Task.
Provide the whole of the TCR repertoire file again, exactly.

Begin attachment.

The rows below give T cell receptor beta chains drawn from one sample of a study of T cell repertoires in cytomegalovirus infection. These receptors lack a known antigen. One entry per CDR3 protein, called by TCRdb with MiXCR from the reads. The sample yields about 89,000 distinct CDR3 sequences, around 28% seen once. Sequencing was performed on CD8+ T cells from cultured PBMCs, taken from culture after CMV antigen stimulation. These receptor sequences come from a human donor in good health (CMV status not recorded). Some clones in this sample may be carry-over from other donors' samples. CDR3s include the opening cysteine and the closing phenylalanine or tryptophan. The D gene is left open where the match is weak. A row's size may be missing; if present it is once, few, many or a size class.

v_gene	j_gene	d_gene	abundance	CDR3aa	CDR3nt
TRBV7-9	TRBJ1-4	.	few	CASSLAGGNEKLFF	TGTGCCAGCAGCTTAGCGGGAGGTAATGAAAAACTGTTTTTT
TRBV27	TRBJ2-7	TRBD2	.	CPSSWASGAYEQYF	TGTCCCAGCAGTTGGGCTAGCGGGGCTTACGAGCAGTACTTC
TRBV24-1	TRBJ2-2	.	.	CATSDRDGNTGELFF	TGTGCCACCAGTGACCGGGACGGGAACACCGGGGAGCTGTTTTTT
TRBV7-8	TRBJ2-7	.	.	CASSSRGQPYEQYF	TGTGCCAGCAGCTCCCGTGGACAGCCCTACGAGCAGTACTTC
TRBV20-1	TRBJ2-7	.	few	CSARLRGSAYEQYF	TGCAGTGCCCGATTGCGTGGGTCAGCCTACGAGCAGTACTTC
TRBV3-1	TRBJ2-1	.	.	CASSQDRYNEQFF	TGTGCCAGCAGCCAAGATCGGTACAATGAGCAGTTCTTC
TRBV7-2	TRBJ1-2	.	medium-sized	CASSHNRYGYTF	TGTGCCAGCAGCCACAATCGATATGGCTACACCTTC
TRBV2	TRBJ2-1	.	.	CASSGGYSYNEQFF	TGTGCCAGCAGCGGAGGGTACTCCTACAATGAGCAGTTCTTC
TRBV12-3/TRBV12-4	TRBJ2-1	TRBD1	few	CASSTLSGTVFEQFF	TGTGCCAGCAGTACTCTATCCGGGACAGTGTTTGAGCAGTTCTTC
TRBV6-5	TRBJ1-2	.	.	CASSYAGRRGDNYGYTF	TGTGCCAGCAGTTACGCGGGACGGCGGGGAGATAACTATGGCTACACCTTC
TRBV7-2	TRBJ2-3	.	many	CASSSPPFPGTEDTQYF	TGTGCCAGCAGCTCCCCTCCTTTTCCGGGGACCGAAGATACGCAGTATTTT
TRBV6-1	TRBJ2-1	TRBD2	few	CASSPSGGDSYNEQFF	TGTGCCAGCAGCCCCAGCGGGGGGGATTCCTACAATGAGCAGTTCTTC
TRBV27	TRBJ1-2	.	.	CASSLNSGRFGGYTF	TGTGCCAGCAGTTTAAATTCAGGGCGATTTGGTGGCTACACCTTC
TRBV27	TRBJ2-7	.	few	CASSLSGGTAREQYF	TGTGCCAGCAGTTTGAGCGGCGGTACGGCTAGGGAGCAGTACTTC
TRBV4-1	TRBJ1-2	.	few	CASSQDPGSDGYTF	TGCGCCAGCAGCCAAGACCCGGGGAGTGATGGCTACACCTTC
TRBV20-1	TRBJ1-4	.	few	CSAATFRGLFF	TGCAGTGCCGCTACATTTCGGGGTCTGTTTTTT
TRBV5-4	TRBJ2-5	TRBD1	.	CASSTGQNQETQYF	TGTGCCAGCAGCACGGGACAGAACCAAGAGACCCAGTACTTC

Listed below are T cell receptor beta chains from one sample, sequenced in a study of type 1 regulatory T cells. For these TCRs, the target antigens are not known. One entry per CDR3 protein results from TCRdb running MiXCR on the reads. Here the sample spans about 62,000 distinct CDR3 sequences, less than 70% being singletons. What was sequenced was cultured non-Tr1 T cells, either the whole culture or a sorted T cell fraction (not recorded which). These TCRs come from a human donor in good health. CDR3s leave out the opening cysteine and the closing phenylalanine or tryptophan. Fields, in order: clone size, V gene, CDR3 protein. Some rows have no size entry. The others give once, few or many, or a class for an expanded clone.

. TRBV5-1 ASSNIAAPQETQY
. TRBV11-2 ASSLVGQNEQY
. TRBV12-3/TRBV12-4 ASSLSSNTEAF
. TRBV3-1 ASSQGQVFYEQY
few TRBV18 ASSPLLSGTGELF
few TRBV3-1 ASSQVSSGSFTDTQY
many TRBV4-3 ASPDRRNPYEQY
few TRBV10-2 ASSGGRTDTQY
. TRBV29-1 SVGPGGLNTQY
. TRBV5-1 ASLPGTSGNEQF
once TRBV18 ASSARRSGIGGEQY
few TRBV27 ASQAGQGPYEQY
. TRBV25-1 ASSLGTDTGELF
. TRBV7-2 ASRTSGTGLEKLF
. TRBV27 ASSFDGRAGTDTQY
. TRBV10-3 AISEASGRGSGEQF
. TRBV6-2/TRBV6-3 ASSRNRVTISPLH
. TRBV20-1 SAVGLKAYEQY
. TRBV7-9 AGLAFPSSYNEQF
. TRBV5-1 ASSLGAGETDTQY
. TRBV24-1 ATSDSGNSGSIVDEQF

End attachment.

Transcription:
The rows below give T cell receptor beta chains drawn from one sample of a study of T cell repertoires in cytomegalovirus infection. These receptors lack a known antigen. One entry per CDR3 protein, called by TCRdb with MiXCR from the reads. The sample yields about 89,000 distinct CDR3 sequences, around 28% seen once. Sequencing was performed on CD8+ T cells from cultured PBMCs, taken from culture after CMV antigen stimulation. These receptor sequences come from a human donor in good health (CMV status not recorded). Some clones in this sample may be carry-over from other donors' samples. CDR3s include the opening cysteine and the closing phenylalanine or tryptophan. The D gene is left open where the match is weak. A row's size may be missing; if present it is once, few, many or a size class.

v_gene	j_gene	d_gene	abundance	CDR3aa	CDR3nt
TRBV7-9	TRBJ1-4	.	few	CASSLAGGNEKLFF	TGTGCCAGCAGCTTAGCGGGAGGTAATGAAAAACTGTTTTTT
TRBV27	TRBJ2-7	TRBD2	.	CPSSWASGAYEQYF	TGTCCCAGCAGTTGGGCTAGCGGGGCTTACGAGCAGTACTTC
TRBV24-1	TRBJ2-2	.	.	CATSDRDGNTGELFF	TGTGCCACCAGTGACCGGGACGGGAACACCGGGGAGCTGTTTTTT
TRBV7-8	TRBJ2-7	.	.	CASSSRGQPYEQYF	TGTGCCAGCAGCTCCCGTGGACAGCCCTACGAGCAGTACTTC
TRBV20-1	TRBJ2-7	.	few	CSARLRGSAYEQYF	TGCAGTGCCCGATTGCGTGGGTCAGCCTACGAGCAGTACTTC
TRBV3-1	TRBJ2-1	.	.	CASSQDRYNEQFF	TGTGCCAGCAGCCAAGATCGGTACAATGAGCAGTTCTTC
TRBV7-2	TRBJ1-2	.	medium-sized	CASSHNRYGYTF	TGTGCCAGCAGCCACAATCGATATGGCTACACCTTC
TRBV2	TRBJ2-1	.	.	CASSGGYSYNEQFF	TGTGCCAGCAGCGGAGGGTACTCCTACAATGAGCAGTTCTTC
TRBV12-3/TRBV12-4	TRBJ2-1	TRBD1	few	CASSTLSGTVFEQFF	TGTGCCAGCAGTACTCTATCCGGGACAGTGTTTGAGCAGTTCTTC
TRBV6-5	TRBJ1-2	.	.	CASSYAGRRGDNYGYTF	TGTGCCAGCAGTTACGCGGGACGGCGGGGAGATAACTATGGCTACACCTTC
TRBV7-2	TRBJ2-3	.	many	CASSSPPFPGTEDTQYF	TGTGCCAGCAGCTCCCCTCCTTTTCCGGGGACCGAAGATACGCAGTATTTT
TRBV6-1	TRBJ2-1	TRBD2	few	CASSPSGGDSYNEQFF	TGTGCCAGCAGCCCCAGCGGGGGGGATTCCTACAATGAGCAGTTCTTC
TRBV27	TRBJ1-2	.	.	CASSLNSGRFGGYTF	TGTGCCAGCAGTTTAAATTCAGGGCGATTTGGTGGCTACACCTTC
TRBV27	TRBJ2-7	.	few	CASSLSGGTAREQYF	TGTGCCAGCAGTTTGAGCGGCGGTACGGCTAGGGAGCAGTACTTC
TRBV4-1	TRBJ1-2	.	few	CASSQDPGSDGYTF	TGCGCCAGCAGCCAAGACCCGGGGAGTGATGGCTACACCTTC
TRBV20-1	TRBJ1-4	.	few	CSAATFRGLFF	TGCAGTGCCGCTACATTTCGGGGTCTGTTTTTT
TRBV5-4	TRBJ2-5	TRBD1	.	CASSTGQNQETQYF	TGTGCCAGCAGCACGGGACAGAACCAAGAGACCCAGTACTTC

Listed below are T cell receptor beta chains from one sample, sequenced in a study of type 1 regulatory T cells. For these TCRs, the target antigens are not known. One entry per CDR3 protein results from TCRdb running MiXCR on the reads. Here the sample spans about 62,000 distinct CDR3 sequences, less than 70% being singletons. What was sequenced was cultured non-Tr1 T cells, either the whole culture or a sorted T cell fraction (not recorded which). These TCRs come from a human donor in good health. CDR3s leave out the opening cysteine and the closing phenylalanine or tryptophan. Fields, in order: clone size, V gene, CDR3 protein. Some rows have no size entry. The others give once, few or many, or a class for an expanded clone.

. TRBV5-1 ASSNIAAPQETQY
. TRBV11-2 ASSLVGQNEQY
. TRBV12-3/TRBV12-4 ASSLSSNTEAF
. TRBV3-1 ASSQGQVFYEQY
few TRBV18 ASSPLLSGTGELF
few TRBV3-1 ASSQVSSGSFTDTQY
many TRBV4-3 ASPDRRNPYEQY
few TRBV10-2 ASSGGRTDTQY
. TRBV29-1 SVGPGGLNTQY
. TRBV5-1 ASLPGTSGNEQF
once TRBV18 ASSARRSGIGGEQY
few TRBV27 ASQAGQGPYEQY
. TRBV25-1 ASSLGTDTGELF
. TRBV7-2 ASRTSGTGLEKLF
. TRBV27 ASSFDGRAGTDTQY
. TRBV10-3 AISEASGRGSGEQF
. TRBV6-2/TRBV6-3 ASSRNRVTISPLH
. TRBV20-1 SAVGLKAYEQY
. TRBV7-9 AGLAFPSSYNEQF
. TRBV5-1 ASSLGAGETDTQY
. TRBV24-1 ATSDSGNSGSIVDEQF